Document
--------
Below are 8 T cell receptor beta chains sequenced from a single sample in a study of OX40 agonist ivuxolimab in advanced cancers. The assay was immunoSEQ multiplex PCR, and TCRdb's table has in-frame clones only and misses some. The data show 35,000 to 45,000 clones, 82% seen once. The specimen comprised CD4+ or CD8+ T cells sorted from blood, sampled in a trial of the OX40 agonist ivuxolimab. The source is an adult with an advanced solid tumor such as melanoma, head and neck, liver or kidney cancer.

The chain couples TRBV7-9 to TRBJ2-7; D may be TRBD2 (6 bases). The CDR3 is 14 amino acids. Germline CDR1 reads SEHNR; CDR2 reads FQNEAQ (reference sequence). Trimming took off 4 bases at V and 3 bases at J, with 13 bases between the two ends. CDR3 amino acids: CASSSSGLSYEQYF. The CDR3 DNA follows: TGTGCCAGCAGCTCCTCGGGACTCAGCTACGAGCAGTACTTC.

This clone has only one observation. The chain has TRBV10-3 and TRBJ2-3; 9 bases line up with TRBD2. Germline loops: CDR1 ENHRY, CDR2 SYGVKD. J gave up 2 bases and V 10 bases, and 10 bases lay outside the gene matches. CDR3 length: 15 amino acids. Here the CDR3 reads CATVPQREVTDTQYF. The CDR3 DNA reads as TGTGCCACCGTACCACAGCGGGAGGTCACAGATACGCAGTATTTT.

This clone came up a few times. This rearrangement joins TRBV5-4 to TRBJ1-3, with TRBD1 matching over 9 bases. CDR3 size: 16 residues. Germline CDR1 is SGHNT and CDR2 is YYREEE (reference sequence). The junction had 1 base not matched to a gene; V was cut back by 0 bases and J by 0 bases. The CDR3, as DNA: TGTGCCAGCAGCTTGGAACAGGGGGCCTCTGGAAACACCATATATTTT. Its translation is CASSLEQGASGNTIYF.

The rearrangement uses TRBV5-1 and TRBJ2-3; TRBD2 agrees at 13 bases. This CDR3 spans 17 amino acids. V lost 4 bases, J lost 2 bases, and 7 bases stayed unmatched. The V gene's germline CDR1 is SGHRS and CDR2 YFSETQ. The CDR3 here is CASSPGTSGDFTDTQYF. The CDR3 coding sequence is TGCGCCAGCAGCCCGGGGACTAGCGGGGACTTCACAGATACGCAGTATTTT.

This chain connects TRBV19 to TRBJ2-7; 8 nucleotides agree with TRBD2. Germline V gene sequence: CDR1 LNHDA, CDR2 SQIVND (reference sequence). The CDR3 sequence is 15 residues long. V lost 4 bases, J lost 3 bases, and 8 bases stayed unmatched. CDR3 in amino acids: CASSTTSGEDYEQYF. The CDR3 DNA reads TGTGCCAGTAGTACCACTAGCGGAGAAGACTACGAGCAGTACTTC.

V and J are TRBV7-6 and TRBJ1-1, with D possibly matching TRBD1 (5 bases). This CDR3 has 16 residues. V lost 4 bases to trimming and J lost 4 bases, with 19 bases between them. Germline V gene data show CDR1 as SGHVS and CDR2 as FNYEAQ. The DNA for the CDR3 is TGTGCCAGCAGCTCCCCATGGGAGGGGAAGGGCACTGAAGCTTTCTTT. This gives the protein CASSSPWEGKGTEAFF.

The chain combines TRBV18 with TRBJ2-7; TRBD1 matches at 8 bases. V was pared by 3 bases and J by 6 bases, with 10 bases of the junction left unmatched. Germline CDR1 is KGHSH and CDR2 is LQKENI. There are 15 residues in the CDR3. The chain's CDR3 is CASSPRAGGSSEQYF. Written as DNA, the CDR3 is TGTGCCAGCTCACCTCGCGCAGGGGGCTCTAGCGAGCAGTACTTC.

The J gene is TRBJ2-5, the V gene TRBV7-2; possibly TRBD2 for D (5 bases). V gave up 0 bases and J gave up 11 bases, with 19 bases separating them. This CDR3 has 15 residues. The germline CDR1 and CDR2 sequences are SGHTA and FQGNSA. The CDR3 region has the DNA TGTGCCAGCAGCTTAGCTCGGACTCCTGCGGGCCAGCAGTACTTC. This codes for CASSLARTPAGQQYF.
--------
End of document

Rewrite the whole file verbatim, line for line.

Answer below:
Below are 8 T cell receptor beta chains sequenced from a single sample in a study of OX40 agonist ivuxolimab in advanced cancers. The assay was immunoSEQ multiplex PCR, and TCRdb's table has in-frame clones only and misses some. The data show 35,000 to 45,000 clones, 82% seen once. The specimen comprised CD4+ or CD8+ T cells sorted from blood, sampled in a trial of the OX40 agonist ivuxolimab. The source is an adult with an advanced solid tumor such as melanoma, head and neck, liver or kidney cancer.

The chain couples TRBV7-9 to TRBJ2-7; D may be TRBD2 (6 bases). The CDR3 is 14 amino acids. Germline CDR1 reads SEHNR; CDR2 reads FQNEAQ (reference sequence). Trimming took off 4 bases at V and 3 bases at J, with 13 bases between the two ends. CDR3 amino acids: CASSSSGLSYEQYF. The CDR3 DNA follows: TGTGCCAGCAGCTCCTCGGGACTCAGCTACGAGCAGTACTTC.

This clone has only one observation. The chain has TRBV10-3 and TRBJ2-3; 9 bases line up with TRBD2. Germline loops: CDR1 ENHRY, CDR2 SYGVKD. J gave up 2 bases and V 10 bases, and 10 bases lay outside the gene matches. CDR3 length: 15 amino acids. Here the CDR3 reads CATVPQREVTDTQYF. The CDR3 DNA reads as TGTGCCACCGTACCACAGCGGGAGGTCACAGATACGCAGTATTTT.

This clone came up a few times. This rearrangement joins TRBV5-4 to TRBJ1-3, with TRBD1 matching over 9 bases. CDR3 size: 16 residues. Germline CDR1 is SGHNT and CDR2 is YYREEE (reference sequence). The junction had 1 base not matched to a gene; V was cut back by 0 bases and J by 0 bases. The CDR3, as DNA: TGTGCCAGCAGCTTGGAACAGGGGGCCTCTGGAAACACCATATATTTT. Its translation is CASSLEQGASGNTIYF.

The rearrangement uses TRBV5-1 and TRBJ2-3; TRBD2 agrees at 13 bases. This CDR3 spans 17 amino acids. V lost 4 bases, J lost 2 bases, and 7 bases stayed unmatched. The V gene's germline CDR1 is SGHRS and CDR2 YFSETQ. The CDR3 here is CASSPGTSGDFTDTQYF. The CDR3 coding sequence is TGCGCCAGCAGCCCGGGGACTAGCGGGGACTTCACAGATACGCAGTATTTT.

This chain connects TRBV19 to TRBJ2-7; 8 nucleotides agree with TRBD2. Germline V gene sequence: CDR1 LNHDA, CDR2 SQIVND (reference sequence). The CDR3 sequence is 15 residues long. V lost 4 bases, J lost 3 bases, and 8 bases stayed unmatched. CDR3 in amino acids: CASSTTSGEDYEQYF. The CDR3 DNA reads TGTGCCAGTAGTACCACTAGCGGAGAAGACTACGAGCAGTACTTC.

V and J are TRBV7-6 and TRBJ1-1, with D possibly matching TRBD1 (5 bases). This CDR3 has 16 residues. V lost 4 bases to trimming and J lost 4 bases, with 19 bases between them. Germline V gene data show CDR1 as SGHVS and CDR2 as FNYEAQ. The DNA for the CDR3 is TGTGCCAGCAGCTCCCCATGGGAGGGGAAGGGCACTGAAGCTTTCTTT. This gives the protein CASSSPWEGKGTEAFF.

The chain combines TRBV18 with TRBJ2-7; TRBD1 matches at 8 bases. V was pared by 3 bases and J by 6 bases, with 10 bases of the junction left unmatched. Germline CDR1 is KGHSH and CDR2 is LQKENI. There are 15 residues in the CDR3. The chain's CDR3 is CASSPRAGGSSEQYF. Written as DNA, the CDR3 is TGTGCCAGCTCACCTCGCGCAGGGGGCTCTAGCGAGCAGTACTTC.

The J gene is TRBJ2-5, the V gene TRBV7-2; possibly TRBD2 for D (5 bases). V gave up 0 bases and J gave up 11 bases, with 19 bases separating them. This CDR3 has 15 residues. The germline CDR1 and CDR2 sequences are SGHTA and FQGNSA. The CDR3 region has the DNA TGTGCCAGCAGCTTAGCTCGGACTCCTGCGGGCCAGCAGTACTTC. This codes for CASSLARTPAGQQYF.